THE IOS STORY, OR
"Do you sincerely want to be rich?" was the question Bernie Cornfeld always posed to potential salesmen for Investors Overseas Services (IOS) in the 1960s. Since Cornfeld, founder and president of the then rapidly growing company, rarely received a negative response, he had no trouble building an army of IOS salesmen that in its heyday reached a total of 76,000.
Cornfeld actually started with a good idea, to sell mutual funds to Americans living overseas and so allow them to participate in the U.S. securities market. But his version of"people's capitalism" got away from him in the bullish atmosphere of the 60s, and by the end of the decade he was heading an empire with 250,000 investors and some $2.3 billion in assets.
Thus, when the market began to plummet in 1970, IOS headquarters in Ferney-Voltaire, France (just across the border from Geneva, which had kicked IOS out two years earlier) was flooded with requests for redemptions. Company management panicked and threw Cornfeld out, then looked for a savior whose charisma would equal that of their former leader. They thought they had such a person in Robert Lee Vesco.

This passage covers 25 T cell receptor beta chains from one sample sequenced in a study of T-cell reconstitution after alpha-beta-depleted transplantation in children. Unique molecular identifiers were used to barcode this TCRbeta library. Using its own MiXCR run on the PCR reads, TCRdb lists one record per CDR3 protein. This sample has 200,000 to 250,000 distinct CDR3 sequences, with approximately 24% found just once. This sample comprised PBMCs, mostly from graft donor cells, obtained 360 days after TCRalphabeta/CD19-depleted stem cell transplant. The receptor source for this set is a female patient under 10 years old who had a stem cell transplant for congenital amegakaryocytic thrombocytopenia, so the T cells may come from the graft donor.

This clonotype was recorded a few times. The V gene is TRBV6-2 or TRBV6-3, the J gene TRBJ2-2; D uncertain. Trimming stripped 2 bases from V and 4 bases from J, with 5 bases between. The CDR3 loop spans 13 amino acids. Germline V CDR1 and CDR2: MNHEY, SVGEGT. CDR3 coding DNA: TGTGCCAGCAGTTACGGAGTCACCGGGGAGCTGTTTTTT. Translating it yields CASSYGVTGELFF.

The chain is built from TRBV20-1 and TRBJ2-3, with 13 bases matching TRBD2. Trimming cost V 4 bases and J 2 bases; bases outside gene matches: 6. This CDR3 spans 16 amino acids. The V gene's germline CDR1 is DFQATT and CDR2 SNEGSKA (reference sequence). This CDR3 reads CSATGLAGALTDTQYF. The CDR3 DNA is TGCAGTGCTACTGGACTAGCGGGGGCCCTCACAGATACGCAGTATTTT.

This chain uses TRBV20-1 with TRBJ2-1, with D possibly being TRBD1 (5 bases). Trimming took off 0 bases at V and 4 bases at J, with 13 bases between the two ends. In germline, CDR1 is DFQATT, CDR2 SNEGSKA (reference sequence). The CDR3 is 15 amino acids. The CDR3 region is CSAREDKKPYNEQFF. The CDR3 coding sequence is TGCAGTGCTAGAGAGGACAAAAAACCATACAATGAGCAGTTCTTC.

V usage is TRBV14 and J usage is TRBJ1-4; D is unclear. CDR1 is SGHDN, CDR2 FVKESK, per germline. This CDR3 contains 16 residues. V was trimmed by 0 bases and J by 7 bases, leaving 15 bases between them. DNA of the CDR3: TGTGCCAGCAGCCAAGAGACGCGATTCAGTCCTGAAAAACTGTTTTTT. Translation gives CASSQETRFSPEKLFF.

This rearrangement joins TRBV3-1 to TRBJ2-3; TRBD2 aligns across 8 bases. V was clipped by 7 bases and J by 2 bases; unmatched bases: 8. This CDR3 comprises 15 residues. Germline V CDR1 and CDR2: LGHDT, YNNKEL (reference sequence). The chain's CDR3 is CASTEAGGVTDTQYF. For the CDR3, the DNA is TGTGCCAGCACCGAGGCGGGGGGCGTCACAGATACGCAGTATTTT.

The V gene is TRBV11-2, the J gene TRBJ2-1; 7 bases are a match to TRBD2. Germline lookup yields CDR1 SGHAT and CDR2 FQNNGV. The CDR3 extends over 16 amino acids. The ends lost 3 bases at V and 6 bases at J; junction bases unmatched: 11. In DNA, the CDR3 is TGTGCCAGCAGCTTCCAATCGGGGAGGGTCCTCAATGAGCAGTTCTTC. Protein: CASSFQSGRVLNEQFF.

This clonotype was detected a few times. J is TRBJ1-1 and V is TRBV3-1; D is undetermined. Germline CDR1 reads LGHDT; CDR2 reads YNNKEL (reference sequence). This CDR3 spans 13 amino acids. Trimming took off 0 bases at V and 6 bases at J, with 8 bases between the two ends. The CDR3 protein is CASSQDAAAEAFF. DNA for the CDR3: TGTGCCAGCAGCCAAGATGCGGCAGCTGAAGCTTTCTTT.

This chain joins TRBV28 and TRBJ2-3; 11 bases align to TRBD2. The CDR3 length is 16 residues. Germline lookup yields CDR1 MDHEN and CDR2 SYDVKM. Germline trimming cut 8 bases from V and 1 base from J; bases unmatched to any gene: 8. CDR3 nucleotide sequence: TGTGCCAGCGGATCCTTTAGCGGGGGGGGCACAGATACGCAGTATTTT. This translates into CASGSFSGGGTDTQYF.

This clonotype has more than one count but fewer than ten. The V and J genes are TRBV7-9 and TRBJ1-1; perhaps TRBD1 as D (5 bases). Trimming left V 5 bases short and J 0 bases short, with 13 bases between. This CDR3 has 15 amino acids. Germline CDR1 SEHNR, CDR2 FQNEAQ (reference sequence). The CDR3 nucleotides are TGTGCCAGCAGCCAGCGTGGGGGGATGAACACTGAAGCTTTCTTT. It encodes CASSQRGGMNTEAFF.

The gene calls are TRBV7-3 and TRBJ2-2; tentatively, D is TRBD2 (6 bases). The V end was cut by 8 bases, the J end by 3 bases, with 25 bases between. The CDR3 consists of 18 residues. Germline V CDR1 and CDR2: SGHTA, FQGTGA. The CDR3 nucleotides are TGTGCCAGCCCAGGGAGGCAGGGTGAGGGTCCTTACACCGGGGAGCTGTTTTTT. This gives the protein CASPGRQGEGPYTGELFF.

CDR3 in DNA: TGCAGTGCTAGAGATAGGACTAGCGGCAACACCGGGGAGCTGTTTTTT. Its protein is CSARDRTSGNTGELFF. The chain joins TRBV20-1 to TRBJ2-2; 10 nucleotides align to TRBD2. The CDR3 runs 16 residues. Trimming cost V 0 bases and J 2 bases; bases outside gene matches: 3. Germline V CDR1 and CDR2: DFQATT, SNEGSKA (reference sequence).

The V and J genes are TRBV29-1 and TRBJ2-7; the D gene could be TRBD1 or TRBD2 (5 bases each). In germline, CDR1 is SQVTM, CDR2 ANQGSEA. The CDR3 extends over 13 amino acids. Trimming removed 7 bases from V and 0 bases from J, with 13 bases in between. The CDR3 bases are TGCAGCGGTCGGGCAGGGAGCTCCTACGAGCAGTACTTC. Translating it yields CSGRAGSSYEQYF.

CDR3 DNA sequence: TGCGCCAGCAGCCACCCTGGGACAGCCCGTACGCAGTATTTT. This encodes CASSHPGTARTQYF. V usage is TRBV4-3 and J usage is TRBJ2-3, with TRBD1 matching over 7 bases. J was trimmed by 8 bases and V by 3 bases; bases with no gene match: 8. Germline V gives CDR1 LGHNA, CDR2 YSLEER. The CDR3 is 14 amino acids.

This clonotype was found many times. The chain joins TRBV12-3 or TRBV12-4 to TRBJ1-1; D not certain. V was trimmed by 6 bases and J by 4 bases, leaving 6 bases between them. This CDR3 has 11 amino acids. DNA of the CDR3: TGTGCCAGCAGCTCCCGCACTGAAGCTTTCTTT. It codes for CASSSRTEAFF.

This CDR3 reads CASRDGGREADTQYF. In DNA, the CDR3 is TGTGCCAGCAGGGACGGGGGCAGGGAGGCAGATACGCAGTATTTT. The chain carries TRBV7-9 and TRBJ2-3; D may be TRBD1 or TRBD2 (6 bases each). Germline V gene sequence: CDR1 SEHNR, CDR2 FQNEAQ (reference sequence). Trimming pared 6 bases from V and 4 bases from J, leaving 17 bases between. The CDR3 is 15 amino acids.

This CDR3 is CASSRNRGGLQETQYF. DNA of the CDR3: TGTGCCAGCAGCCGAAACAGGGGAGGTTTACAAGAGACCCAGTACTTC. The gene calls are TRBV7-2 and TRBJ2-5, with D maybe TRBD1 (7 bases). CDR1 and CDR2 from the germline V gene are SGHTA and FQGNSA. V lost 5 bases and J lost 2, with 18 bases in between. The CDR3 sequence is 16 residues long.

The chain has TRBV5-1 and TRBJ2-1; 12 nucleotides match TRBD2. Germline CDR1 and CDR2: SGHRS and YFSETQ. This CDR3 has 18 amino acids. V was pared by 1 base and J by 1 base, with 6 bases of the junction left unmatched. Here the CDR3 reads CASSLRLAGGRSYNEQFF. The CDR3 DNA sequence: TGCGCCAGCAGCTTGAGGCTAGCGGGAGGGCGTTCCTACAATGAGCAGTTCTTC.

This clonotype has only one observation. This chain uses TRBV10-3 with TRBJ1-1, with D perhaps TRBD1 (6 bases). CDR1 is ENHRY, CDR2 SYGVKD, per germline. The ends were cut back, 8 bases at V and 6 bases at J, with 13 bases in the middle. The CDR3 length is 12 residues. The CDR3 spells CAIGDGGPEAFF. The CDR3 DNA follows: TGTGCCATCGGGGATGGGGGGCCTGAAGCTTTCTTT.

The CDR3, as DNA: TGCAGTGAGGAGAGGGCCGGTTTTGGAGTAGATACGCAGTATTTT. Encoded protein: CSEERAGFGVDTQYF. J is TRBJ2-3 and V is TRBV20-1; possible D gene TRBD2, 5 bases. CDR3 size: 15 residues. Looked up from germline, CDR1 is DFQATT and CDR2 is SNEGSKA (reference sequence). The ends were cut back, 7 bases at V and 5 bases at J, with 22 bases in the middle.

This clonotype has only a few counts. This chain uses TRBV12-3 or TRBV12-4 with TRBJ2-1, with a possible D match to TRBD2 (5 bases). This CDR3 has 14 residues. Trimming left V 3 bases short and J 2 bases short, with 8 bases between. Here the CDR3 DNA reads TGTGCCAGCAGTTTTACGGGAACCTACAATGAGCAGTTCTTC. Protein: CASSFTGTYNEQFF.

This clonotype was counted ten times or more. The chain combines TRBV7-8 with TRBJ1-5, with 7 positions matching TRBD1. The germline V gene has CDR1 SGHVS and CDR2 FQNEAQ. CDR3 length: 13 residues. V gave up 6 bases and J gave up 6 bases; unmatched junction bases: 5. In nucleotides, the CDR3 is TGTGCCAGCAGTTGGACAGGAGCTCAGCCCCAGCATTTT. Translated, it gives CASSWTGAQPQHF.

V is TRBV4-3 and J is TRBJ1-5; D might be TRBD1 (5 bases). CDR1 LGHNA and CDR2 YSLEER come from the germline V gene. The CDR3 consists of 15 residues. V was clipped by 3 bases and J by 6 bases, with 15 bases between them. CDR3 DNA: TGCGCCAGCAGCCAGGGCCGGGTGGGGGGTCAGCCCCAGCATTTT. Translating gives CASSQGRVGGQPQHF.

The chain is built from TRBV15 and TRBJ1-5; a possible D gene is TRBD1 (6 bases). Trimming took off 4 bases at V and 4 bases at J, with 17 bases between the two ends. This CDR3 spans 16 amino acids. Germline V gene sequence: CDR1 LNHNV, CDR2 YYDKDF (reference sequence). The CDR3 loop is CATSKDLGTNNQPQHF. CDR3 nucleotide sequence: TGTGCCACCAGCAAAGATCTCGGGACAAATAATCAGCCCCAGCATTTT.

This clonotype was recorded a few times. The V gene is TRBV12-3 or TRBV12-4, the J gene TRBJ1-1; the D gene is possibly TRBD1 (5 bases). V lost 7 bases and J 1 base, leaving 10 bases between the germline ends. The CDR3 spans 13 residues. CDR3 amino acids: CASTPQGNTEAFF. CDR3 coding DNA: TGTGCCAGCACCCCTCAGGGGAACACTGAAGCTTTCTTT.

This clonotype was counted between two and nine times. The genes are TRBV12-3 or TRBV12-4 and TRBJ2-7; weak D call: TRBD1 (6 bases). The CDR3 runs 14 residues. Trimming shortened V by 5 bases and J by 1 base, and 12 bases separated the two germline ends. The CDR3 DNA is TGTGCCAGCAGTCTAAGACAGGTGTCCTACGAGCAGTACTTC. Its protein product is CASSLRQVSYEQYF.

Their decision marked the beginning of the end for IOS, and with the company's slow and painful demise came the beginning of what would become the longest-running, farthest-reaching liquidation in history. Indeed, historians may one day call it the most significant international liquidation ever to have taken place.